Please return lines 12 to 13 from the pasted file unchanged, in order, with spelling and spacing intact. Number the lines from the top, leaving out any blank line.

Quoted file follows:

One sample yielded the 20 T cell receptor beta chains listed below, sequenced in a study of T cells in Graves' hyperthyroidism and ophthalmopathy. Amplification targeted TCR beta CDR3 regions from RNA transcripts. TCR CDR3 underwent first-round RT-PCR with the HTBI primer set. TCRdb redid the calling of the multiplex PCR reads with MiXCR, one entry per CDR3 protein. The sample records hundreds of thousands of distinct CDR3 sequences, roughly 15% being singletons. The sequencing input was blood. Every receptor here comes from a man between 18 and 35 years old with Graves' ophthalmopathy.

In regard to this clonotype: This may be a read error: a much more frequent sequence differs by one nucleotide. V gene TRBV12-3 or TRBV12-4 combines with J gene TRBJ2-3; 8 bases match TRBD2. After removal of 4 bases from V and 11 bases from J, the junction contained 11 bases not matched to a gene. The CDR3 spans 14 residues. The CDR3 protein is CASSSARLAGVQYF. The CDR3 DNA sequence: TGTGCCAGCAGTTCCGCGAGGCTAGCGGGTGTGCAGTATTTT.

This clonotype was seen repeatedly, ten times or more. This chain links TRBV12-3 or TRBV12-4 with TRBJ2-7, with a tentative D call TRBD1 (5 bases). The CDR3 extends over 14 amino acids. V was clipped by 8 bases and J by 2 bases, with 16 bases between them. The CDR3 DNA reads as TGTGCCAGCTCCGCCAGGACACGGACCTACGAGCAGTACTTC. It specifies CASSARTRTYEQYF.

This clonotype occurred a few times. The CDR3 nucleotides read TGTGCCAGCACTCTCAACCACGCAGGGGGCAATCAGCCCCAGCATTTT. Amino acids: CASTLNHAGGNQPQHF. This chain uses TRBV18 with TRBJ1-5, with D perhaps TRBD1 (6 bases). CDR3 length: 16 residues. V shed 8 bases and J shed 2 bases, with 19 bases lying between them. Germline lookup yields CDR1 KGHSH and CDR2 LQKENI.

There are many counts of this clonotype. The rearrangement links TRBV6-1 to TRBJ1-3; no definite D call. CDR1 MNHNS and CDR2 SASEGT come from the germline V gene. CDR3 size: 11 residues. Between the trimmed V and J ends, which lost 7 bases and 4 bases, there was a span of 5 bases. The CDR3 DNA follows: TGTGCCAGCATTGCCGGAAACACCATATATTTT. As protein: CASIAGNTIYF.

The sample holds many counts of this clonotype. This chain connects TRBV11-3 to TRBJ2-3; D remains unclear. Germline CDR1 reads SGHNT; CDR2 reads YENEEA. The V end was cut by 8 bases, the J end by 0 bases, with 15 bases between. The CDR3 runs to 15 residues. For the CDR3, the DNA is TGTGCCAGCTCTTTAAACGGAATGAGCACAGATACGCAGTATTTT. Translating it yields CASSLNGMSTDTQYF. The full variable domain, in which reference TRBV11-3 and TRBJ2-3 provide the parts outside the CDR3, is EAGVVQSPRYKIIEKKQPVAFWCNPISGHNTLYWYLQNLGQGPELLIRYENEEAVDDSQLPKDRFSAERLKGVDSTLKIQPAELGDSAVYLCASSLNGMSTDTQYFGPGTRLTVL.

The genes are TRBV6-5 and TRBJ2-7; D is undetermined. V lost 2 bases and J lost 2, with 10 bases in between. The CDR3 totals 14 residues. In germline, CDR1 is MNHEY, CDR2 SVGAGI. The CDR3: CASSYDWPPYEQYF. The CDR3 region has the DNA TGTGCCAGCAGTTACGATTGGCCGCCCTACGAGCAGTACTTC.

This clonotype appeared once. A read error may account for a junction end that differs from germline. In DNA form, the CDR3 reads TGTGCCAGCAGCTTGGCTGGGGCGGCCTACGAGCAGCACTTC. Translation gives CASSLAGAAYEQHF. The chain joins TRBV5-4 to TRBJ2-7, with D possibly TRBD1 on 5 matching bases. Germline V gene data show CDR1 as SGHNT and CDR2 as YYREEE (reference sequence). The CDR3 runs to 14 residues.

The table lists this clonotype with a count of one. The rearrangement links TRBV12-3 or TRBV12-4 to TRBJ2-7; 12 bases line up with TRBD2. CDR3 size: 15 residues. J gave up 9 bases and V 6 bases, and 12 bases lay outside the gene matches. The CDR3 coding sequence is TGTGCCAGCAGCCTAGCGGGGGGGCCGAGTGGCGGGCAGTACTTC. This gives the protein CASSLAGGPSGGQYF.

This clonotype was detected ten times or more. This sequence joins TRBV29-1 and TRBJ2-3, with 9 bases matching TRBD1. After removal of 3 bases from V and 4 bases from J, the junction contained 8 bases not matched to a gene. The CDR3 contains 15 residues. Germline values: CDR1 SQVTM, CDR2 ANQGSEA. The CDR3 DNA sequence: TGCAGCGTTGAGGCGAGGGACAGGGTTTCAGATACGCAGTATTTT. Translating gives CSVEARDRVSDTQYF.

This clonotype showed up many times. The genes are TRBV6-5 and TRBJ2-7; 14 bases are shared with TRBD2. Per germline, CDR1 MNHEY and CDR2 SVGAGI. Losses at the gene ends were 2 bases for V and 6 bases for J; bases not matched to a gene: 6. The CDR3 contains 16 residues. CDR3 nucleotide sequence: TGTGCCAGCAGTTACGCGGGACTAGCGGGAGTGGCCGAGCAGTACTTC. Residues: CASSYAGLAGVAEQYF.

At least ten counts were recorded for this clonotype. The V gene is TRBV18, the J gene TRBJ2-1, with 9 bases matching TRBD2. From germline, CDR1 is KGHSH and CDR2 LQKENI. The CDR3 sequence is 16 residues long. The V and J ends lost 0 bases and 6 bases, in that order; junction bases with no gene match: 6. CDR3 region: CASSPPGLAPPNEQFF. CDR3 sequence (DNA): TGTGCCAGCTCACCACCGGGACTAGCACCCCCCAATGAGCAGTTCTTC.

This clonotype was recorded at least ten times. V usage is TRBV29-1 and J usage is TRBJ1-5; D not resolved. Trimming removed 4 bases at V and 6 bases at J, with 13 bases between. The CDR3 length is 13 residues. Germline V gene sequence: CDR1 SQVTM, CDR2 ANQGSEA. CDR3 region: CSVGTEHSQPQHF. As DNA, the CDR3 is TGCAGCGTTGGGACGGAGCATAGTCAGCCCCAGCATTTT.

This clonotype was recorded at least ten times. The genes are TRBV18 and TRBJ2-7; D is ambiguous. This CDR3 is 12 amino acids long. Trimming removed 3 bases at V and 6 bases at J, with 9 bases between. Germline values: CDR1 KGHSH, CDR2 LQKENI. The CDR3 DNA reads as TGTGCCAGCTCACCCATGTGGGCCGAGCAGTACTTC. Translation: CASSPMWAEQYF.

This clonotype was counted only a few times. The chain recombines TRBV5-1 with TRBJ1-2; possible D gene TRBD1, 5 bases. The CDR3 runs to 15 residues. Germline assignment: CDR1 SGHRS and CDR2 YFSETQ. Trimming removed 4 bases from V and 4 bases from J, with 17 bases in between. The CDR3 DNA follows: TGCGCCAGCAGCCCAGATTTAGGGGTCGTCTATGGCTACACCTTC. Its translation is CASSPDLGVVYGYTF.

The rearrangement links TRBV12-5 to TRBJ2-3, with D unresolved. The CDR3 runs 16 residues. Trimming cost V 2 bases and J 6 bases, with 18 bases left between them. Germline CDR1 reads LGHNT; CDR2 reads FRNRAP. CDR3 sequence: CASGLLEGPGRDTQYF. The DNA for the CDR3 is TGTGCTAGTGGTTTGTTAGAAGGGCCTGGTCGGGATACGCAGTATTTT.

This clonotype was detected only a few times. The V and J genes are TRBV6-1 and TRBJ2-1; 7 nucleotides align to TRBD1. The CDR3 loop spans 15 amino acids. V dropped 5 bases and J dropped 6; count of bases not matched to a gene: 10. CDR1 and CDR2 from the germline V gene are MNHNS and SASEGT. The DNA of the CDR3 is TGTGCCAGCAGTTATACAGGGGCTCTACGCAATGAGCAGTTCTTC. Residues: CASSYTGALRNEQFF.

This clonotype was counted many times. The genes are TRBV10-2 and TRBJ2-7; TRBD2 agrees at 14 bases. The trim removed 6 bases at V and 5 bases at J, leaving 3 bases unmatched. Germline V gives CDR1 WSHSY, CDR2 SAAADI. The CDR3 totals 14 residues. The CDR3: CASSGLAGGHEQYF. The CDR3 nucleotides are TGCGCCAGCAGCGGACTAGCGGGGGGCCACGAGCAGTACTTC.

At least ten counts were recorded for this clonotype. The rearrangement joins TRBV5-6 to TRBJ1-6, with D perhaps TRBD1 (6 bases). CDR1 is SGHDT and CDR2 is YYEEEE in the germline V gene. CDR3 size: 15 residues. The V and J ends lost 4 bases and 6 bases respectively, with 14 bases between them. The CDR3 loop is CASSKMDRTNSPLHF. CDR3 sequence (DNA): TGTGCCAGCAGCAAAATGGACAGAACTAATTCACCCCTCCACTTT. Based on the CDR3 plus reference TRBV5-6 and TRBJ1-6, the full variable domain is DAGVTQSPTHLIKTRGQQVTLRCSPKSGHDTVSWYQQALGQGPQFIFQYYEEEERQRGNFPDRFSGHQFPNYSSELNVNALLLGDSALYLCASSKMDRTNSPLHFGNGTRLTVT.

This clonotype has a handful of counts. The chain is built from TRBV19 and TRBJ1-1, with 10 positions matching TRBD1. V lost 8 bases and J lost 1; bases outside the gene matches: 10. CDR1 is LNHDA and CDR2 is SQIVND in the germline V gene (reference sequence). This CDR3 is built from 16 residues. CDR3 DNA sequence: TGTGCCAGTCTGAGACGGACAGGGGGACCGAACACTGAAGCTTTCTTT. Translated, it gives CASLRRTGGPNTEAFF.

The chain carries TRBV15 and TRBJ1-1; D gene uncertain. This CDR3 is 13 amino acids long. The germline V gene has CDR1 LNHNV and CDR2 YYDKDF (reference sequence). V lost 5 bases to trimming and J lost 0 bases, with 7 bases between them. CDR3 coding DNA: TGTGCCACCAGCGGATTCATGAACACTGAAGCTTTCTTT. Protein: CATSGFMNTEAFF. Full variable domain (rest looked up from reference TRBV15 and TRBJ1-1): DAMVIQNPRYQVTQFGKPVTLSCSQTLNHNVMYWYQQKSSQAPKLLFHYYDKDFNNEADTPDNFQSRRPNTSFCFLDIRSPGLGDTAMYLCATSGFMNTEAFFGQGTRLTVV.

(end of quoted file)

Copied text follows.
At least ten counts were recorded for this clonotype. The V gene is TRBV18, the J gene TRBJ2-1, with 9 bases matching TRBD2. From germline, CDR1 is KGHSH and CDR2 LQKENI. The CDR3 sequence is 16 residues long. The V and J ends lost 0 bases and 6 bases, in that order; junction bases with no gene match: 6. CDR3 region: CASSPPGLAPPNEQFF. CDR3 sequence (DNA): TGTGCCAGCTCACCACCGGGACTAGCACCCCCCAATGAGCAGTTCTTC.

This clonotype was recorded at least ten times. V usage is TRBV29-1 and J usage is TRBJ1-5; D not resolved. Trimming removed 4 bases at V and 6 bases at J, with 13 bases between. The CDR3 length is 13 residues. Germline V gene sequence: CDR1 SQVTM, CDR2 ANQGSEA. CDR3 region: CSVGTEHSQPQHF. As DNA, the CDR3 is TGCAGCGTTGGGACGGAGCATAGTCAGCCCCAGCATTTT.